of time at home. His wife, too, was the sweetestwoman, and hewas devoted to her. They were flying home oneyear fromFrance and there was an accident. They were allkilled. Thepilot, Mrs Jefferson, Rosamund and Frank.Conway had bothlegs so badly injured they had to be amputated.And hes beenwonderful, his courage, his pluck. He was a veryactive man,and now hes a helpless cripple, but he nevercomplains. Hisdaughter-in-law lives with him; she was a widowwhen FrankJefferson married her, and she had a son by herfirst marriagePeter Carmody. They both live with Conway. AndMark Gaskell,Rosamunds husband, spends most of his timethere. Well, itwas all a great tragedy.""And now," said Miss Marple, "there is anothertragedy -""Oh yes, but it doesnt involve the Jeffersons.""No?" asked Miss Marple. "It was Mr Jeffersonwho called thepolice.""Really, Jane... It is curious."
Chapter 6Colonel Melchett was facing a much annoyedhotel manager.With him was Superintendent Harper, of thedenshire police,and the inevitable Inspector Slack - the latterrather disgruntledat the chief constables wilful usurpation of thecase.Superintendent Harper was inclined to besoothing with thealmost tearful Mr Prestcott; Colonel Melchetttended toward ablunt brutality."No good crying over spilt milk," he said sharply."The girlsdead, strangled. Youre lucky that she wasntstrangled in yourhotel. This puts the inquiry in a different countyand lets yourestablishment down extremely lightly. But certaininquirieshave got to be made, and the sooner we get onwith it thebetter. You can trust us to be discreet and tactful.So I suggestyou cut the cackle and come to the horses. Justwhat, exactly,do you know about the girl?""I know nothing of her nothing at all. Josiebrought her here."
"Josies been here some time?" "Two years, no,three." "Andyou like her?""Yes, Josies a good girl, a nice girl. Competent.She gets onwith people and smoothes over differences.Bridge, you know,is a touchy sort of game."Colonel Melchett nodded feelingly. His wife was akeen but anextremely bad bridge player.Mr Prestcott went on, "Josie was very good atcalming downunpleasantness. She could handle people well,sort of brightand firm, if you know what I mean."Again Melchett nodded. He knew now what it wasthat MissJosephine Turner had reminded him of. In spiteof the make-upand the smart turnout, there was a distinct touchof the nurserygoverness about her."I depend upon her," went on Mr Prestcott. Hismanner becameaggrieved. "What does she want to go playingabout on slipperyrocks in that damn-fool way for? Weve got a nicebeach here.Why couldnt she bathe from that? Slipping andfalling andbreaking her ankle! It wasnt fair to me! I pay herto dance and
play bridge and keep people happy and amused,not to gobathing off rocks and breaking her ankle.Dancers ought to becareful of their ankles, not take risks. I was veryannoyed aboutit. It wasnt fair to the hotel."Melchett cut the recital short. "And then shesuggested thatthis girl, her cousin come down?"Prestcott assented grudgingly. "Thats right. Itsounded quite agood idea. Mind you, I wasnt going to payanything extra. Thegirl could have her keep, but as for salary, thatwould have tobe fixed up between her and Josie. Thats theway it wasarranged. I didnt know anything about the girl.""But she turned out all right?""Oh, yes, there wasnt anything wrong with her,not to look at,anyway. She was very young, of course; rathercheap in style,perhaps, for a place of this kind, but nicemanners, quiet andwell-behaved. Danced well. People liked her.""Pretty?"It had been a question hard to answer from aview of the blue,swollen face. Mr Prestcott considered."Fair to middling. Bit weaselly - if you know whatI mean.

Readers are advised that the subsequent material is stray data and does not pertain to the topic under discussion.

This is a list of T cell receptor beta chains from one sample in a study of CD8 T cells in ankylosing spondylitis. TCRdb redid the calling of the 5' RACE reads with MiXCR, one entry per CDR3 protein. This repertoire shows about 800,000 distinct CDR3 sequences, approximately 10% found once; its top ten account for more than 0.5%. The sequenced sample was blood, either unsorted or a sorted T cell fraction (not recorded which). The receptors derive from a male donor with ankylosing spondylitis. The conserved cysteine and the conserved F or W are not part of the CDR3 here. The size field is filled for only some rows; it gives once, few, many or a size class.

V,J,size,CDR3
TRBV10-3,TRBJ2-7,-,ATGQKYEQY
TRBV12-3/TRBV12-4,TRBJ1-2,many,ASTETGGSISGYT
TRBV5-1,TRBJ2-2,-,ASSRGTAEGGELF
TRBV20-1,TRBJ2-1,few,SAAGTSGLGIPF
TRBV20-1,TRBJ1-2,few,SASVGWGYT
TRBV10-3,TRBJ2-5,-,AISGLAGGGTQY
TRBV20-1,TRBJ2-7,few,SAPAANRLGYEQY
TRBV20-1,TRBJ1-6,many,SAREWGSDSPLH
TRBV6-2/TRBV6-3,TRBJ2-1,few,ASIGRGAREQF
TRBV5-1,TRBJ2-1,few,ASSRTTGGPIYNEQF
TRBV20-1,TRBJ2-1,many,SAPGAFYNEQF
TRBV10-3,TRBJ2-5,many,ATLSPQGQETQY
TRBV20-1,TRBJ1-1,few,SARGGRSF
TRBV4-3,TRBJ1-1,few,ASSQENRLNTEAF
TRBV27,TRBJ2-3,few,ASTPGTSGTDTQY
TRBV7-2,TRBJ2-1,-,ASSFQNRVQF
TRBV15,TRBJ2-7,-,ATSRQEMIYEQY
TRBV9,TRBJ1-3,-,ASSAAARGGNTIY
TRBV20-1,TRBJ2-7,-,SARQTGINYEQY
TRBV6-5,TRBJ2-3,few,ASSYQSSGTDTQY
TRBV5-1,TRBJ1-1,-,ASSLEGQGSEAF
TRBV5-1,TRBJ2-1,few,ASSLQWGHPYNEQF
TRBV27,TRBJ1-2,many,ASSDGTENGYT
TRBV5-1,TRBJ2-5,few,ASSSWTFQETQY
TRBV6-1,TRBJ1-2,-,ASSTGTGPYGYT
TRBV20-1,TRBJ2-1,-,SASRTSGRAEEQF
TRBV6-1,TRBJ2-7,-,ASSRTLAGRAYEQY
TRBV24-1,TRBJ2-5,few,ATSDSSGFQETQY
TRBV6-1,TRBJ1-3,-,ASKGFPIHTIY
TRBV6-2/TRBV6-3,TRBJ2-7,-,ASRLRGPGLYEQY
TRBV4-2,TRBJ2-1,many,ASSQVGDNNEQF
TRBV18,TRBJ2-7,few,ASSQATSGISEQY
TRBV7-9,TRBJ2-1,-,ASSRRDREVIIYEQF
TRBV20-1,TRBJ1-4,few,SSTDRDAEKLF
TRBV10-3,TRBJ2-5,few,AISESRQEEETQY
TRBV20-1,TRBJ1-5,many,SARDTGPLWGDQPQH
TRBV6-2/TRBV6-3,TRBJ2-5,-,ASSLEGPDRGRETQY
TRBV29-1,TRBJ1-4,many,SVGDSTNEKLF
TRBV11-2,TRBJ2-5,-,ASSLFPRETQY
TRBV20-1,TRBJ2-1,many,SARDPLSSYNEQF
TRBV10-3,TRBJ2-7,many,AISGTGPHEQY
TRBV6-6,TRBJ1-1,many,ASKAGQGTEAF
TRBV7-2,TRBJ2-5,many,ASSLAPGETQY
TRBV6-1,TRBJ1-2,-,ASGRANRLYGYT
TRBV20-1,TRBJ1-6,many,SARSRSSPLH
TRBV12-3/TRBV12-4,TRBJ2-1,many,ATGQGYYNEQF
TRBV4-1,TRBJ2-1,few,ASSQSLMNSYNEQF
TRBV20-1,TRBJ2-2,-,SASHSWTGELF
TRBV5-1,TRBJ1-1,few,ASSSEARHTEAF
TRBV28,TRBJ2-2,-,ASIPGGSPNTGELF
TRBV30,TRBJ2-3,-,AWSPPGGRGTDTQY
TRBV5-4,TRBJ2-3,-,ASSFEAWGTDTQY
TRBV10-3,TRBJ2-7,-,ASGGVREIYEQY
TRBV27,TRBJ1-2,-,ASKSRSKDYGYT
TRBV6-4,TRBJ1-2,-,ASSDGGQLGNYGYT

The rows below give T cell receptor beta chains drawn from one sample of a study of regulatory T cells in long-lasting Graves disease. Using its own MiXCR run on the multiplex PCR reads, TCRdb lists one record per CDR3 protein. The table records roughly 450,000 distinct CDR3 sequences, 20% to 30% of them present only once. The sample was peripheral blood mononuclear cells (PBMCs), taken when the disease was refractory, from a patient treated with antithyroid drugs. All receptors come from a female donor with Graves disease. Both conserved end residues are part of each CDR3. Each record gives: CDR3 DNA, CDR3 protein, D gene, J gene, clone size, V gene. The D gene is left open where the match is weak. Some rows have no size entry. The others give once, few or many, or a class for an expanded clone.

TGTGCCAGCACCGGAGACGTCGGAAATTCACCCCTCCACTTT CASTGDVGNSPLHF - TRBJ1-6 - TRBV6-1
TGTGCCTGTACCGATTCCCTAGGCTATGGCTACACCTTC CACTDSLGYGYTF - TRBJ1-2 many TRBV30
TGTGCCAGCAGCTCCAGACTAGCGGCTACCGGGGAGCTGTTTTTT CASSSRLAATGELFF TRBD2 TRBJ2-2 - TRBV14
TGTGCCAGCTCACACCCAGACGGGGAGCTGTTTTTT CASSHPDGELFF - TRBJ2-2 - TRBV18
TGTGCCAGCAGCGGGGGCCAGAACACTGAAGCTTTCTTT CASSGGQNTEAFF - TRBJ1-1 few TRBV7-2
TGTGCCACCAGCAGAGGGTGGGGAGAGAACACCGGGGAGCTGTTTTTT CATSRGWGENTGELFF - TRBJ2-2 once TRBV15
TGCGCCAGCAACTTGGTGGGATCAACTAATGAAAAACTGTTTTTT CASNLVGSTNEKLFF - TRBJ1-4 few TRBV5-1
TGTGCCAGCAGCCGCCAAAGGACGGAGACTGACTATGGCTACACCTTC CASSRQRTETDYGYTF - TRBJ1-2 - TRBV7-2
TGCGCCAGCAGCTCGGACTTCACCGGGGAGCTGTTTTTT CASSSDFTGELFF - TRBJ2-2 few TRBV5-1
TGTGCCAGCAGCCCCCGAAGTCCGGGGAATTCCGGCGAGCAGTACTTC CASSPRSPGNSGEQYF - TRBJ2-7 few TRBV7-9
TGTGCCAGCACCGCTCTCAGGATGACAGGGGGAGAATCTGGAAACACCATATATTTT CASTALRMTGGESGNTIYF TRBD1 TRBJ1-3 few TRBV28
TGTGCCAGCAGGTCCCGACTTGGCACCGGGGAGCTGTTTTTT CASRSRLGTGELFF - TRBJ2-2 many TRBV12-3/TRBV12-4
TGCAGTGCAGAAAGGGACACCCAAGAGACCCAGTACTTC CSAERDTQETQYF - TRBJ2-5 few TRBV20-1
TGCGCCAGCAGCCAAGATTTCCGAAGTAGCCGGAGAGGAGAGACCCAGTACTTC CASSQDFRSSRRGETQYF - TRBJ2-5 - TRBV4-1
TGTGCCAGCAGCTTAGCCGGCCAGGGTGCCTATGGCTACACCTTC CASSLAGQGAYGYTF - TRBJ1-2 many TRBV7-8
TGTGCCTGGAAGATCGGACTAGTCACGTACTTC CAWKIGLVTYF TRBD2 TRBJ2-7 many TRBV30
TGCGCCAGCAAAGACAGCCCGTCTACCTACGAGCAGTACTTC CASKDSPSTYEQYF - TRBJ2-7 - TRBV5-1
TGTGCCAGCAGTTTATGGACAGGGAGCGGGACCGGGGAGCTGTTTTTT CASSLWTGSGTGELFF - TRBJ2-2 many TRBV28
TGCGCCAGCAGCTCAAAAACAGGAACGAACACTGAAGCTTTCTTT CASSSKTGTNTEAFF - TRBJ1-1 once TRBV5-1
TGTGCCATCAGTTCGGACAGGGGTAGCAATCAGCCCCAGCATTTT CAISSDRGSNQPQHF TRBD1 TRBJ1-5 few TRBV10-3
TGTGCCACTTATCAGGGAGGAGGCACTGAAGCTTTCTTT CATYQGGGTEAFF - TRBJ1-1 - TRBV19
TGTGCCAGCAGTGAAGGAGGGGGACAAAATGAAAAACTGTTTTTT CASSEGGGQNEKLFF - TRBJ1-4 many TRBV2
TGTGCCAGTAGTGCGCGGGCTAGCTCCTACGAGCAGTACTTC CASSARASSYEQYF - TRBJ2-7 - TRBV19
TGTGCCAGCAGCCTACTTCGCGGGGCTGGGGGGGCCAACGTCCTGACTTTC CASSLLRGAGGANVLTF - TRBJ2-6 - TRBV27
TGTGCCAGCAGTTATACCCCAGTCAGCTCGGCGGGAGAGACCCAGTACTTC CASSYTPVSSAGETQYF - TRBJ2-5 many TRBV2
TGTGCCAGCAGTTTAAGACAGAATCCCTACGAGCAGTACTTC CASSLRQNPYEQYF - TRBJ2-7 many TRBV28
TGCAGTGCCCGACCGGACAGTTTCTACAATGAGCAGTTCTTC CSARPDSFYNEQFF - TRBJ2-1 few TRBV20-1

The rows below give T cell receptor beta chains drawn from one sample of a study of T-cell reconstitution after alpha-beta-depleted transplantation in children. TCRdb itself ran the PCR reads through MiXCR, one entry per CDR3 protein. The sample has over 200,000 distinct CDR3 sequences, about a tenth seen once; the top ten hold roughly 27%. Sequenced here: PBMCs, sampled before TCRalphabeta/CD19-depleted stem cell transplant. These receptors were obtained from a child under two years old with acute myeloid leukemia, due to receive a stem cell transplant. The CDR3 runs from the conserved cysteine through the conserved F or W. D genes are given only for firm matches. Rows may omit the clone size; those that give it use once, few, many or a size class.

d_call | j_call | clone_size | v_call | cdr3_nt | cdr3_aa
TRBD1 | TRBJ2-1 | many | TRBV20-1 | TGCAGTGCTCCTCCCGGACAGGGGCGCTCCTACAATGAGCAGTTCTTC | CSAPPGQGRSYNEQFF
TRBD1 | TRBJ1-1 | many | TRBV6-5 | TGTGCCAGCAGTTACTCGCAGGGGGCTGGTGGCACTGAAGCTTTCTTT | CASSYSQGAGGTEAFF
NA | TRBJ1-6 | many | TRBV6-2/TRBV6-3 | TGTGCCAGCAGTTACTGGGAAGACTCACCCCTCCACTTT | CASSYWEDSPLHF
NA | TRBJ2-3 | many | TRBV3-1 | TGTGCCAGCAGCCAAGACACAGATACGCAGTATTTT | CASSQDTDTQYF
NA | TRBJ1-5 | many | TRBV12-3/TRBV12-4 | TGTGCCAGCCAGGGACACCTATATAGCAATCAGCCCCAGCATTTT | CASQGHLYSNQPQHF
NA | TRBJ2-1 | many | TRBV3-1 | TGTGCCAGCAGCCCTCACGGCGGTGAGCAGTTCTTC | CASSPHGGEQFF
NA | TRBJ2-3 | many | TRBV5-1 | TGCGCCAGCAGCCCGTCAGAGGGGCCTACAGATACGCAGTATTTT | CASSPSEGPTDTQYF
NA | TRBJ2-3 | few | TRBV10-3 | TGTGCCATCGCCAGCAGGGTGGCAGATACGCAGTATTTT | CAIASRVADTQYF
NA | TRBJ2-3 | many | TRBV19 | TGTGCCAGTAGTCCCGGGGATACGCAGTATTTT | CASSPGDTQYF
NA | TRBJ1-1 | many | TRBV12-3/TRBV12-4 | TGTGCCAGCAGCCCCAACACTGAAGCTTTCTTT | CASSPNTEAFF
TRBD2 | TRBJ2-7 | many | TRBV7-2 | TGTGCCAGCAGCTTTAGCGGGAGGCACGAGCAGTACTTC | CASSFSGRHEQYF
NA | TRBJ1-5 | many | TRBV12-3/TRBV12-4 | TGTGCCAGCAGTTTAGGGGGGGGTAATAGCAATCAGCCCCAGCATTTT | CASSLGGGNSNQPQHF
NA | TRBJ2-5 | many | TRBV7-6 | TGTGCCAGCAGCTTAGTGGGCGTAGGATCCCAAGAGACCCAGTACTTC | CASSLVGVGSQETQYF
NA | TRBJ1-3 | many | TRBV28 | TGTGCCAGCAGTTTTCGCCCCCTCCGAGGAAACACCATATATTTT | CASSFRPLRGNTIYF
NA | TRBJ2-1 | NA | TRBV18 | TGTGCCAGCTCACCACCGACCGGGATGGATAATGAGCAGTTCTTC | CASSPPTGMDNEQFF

Wouldnt have been much without make-up. As itwas, shemanaged to look quite attractive.""Many young men hanging about after her?""I know what youre trying to get at, sir," MrPrestcott becameexcited. "I never saw anything! Nothing special.One or two ofthe boys hung around a bit, but all in the dayswork, so tospeak. Nothing in the strangling line, Id say. Shegot on wellwith the older people, too; had a kind of prattlingway with her.Seemed quite a kid, if you know what I mean. Itamused them."Superintendent Harper said in a deep,melancholy voice, "MrJefferson, for instance?"The manager agreed. "Yes, Mr Jefferson was theone I had inmind. She used to sit with him and his family alot. He used totake her out for drives sometimes. Mr Jeffersonsvery fond ofyoung people and very good to them. I dont wantto have anymisunderstandings. Mr Jeffersons a cripple. Hecant get aboutmuch only where his wheelchair will take him.But hes alwayskeen on seeing young people enjoy themselves;watches the